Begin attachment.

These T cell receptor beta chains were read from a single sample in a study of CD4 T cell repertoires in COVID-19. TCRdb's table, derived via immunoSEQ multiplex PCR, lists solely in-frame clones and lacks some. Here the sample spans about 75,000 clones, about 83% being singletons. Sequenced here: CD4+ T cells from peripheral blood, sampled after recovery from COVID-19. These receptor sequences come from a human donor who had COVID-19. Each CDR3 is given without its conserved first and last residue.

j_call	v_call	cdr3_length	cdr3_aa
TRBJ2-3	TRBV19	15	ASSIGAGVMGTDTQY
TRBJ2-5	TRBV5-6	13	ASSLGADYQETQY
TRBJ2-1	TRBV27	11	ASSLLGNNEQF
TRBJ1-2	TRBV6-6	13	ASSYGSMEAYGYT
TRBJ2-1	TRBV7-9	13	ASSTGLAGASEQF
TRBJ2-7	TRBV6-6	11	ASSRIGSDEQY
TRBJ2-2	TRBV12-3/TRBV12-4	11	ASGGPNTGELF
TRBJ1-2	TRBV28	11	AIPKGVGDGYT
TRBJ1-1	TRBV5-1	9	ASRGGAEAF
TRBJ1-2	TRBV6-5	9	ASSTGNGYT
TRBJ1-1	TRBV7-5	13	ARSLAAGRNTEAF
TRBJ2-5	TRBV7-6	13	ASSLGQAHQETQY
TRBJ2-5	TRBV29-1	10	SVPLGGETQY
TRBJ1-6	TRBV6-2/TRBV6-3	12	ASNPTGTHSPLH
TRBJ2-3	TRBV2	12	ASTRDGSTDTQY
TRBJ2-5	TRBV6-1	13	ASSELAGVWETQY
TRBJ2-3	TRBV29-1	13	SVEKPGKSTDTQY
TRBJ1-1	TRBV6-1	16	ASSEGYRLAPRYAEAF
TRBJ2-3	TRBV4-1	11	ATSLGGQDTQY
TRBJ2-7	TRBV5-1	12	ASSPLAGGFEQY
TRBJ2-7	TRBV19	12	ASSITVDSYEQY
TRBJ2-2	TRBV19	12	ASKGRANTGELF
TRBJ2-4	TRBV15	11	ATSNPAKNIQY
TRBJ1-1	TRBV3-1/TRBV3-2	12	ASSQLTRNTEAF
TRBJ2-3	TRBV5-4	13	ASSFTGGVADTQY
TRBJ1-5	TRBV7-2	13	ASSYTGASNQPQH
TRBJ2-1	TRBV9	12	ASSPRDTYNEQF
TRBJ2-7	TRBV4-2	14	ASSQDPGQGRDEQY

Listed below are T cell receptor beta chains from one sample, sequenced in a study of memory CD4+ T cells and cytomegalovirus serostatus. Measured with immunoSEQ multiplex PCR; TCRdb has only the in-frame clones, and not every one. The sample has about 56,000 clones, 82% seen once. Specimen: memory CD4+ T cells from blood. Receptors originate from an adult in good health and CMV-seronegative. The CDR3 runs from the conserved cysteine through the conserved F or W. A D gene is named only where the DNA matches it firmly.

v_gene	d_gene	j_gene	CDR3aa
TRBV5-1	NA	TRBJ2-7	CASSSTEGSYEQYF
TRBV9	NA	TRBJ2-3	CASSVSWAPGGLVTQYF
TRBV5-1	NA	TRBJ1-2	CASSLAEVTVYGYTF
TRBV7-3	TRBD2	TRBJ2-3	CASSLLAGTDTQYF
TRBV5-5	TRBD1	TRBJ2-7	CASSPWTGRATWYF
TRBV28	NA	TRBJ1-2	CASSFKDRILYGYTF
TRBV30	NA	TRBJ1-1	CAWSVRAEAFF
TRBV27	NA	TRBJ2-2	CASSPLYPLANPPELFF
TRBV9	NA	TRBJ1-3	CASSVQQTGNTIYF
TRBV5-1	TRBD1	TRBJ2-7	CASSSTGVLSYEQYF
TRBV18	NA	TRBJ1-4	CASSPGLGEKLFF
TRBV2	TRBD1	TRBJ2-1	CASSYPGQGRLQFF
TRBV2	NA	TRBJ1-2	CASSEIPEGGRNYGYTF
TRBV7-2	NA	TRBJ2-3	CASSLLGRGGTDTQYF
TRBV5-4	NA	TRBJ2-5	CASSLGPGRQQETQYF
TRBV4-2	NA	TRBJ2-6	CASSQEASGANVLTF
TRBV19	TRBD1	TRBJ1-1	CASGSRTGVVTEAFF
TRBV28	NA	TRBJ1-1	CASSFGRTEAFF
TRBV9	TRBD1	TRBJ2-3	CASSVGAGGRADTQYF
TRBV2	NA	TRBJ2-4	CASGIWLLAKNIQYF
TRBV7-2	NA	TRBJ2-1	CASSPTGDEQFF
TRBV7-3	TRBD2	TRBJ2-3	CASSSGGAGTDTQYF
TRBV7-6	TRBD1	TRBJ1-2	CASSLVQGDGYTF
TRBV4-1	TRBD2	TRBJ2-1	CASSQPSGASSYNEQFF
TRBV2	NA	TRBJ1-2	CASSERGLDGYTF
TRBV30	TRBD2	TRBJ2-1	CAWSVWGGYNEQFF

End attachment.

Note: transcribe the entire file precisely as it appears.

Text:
These T cell receptor beta chains were read from a single sample in a study of CD4 T cell repertoires in COVID-19. TCRdb's table, derived via immunoSEQ multiplex PCR, lists solely in-frame clones and lacks some. Here the sample spans about 75,000 clones, about 83% being singletons. Sequenced here: CD4+ T cells from peripheral blood, sampled after recovery from COVID-19. These receptor sequences come from a human donor who had COVID-19. Each CDR3 is given without its conserved first and last residue.

j_call	v_call	cdr3_length	cdr3_aa
TRBJ2-3	TRBV19	15	ASSIGAGVMGTDTQY
TRBJ2-5	TRBV5-6	13	ASSLGADYQETQY
TRBJ2-1	TRBV27	11	ASSLLGNNEQF
TRBJ1-2	TRBV6-6	13	ASSYGSMEAYGYT
TRBJ2-1	TRBV7-9	13	ASSTGLAGASEQF
TRBJ2-7	TRBV6-6	11	ASSRIGSDEQY
TRBJ2-2	TRBV12-3/TRBV12-4	11	ASGGPNTGELF
TRBJ1-2	TRBV28	11	AIPKGVGDGYT
TRBJ1-1	TRBV5-1	9	ASRGGAEAF
TRBJ1-2	TRBV6-5	9	ASSTGNGYT
TRBJ1-1	TRBV7-5	13	ARSLAAGRNTEAF
TRBJ2-5	TRBV7-6	13	ASSLGQAHQETQY
TRBJ2-5	TRBV29-1	10	SVPLGGETQY
TRBJ1-6	TRBV6-2/TRBV6-3	12	ASNPTGTHSPLH
TRBJ2-3	TRBV2	12	ASTRDGSTDTQY
TRBJ2-5	TRBV6-1	13	ASSELAGVWETQY
TRBJ2-3	TRBV29-1	13	SVEKPGKSTDTQY
TRBJ1-1	TRBV6-1	16	ASSEGYRLAPRYAEAF
TRBJ2-3	TRBV4-1	11	ATSLGGQDTQY
TRBJ2-7	TRBV5-1	12	ASSPLAGGFEQY
TRBJ2-7	TRBV19	12	ASSITVDSYEQY
TRBJ2-2	TRBV19	12	ASKGRANTGELF
TRBJ2-4	TRBV15	11	ATSNPAKNIQY
TRBJ1-1	TRBV3-1/TRBV3-2	12	ASSQLTRNTEAF
TRBJ2-3	TRBV5-4	13	ASSFTGGVADTQY
TRBJ1-5	TRBV7-2	13	ASSYTGASNQPQH
TRBJ2-1	TRBV9	12	ASSPRDTYNEQF
TRBJ2-7	TRBV4-2	14	ASSQDPGQGRDEQY

Listed below are T cell receptor beta chains from one sample, sequenced in a study of memory CD4+ T cells and cytomegalovirus serostatus. Measured with immunoSEQ multiplex PCR; TCRdb has only the in-frame clones, and not every one. The sample has about 56,000 clones, 82% seen once. Specimen: memory CD4+ T cells from blood. Receptors originate from an adult in good health and CMV-seronegative. The CDR3 runs from the conserved cysteine through the conserved F or W. A D gene is named only where the DNA matches it firmly.

v_gene	d_gene	j_gene	CDR3aa
TRBV5-1	NA	TRBJ2-7	CASSSTEGSYEQYF
TRBV9	NA	TRBJ2-3	CASSVSWAPGGLVTQYF
TRBV5-1	NA	TRBJ1-2	CASSLAEVTVYGYTF
TRBV7-3	TRBD2	TRBJ2-3	CASSLLAGTDTQYF
TRBV5-5	TRBD1	TRBJ2-7	CASSPWTGRATWYF
TRBV28	NA	TRBJ1-2	CASSFKDRILYGYTF
TRBV30	NA	TRBJ1-1	CAWSVRAEAFF
TRBV27	NA	TRBJ2-2	CASSPLYPLANPPELFF
TRBV9	NA	TRBJ1-3	CASSVQQTGNTIYF
TRBV5-1	TRBD1	TRBJ2-7	CASSSTGVLSYEQYF
TRBV18	NA	TRBJ1-4	CASSPGLGEKLFF
TRBV2	TRBD1	TRBJ2-1	CASSYPGQGRLQFF
TRBV2	NA	TRBJ1-2	CASSEIPEGGRNYGYTF
TRBV7-2	NA	TRBJ2-3	CASSLLGRGGTDTQYF
TRBV5-4	NA	TRBJ2-5	CASSLGPGRQQETQYF
TRBV4-2	NA	TRBJ2-6	CASSQEASGANVLTF
TRBV19	TRBD1	TRBJ1-1	CASGSRTGVVTEAFF
TRBV28	NA	TRBJ1-1	CASSFGRTEAFF
TRBV9	TRBD1	TRBJ2-3	CASSVGAGGRADTQYF
TRBV2	NA	TRBJ2-4	CASGIWLLAKNIQYF
TRBV7-2	NA	TRBJ2-1	CASSPTGDEQFF
TRBV7-3	TRBD2	TRBJ2-3	CASSSGGAGTDTQYF
TRBV7-6	TRBD1	TRBJ1-2	CASSLVQGDGYTF
TRBV4-1	TRBD2	TRBJ2-1	CASSQPSGASSYNEQFF
TRBV2	NA	TRBJ1-2	CASSERGLDGYTF
TRBV30	TRBD2	TRBJ2-1	CAWSVWGGYNEQFF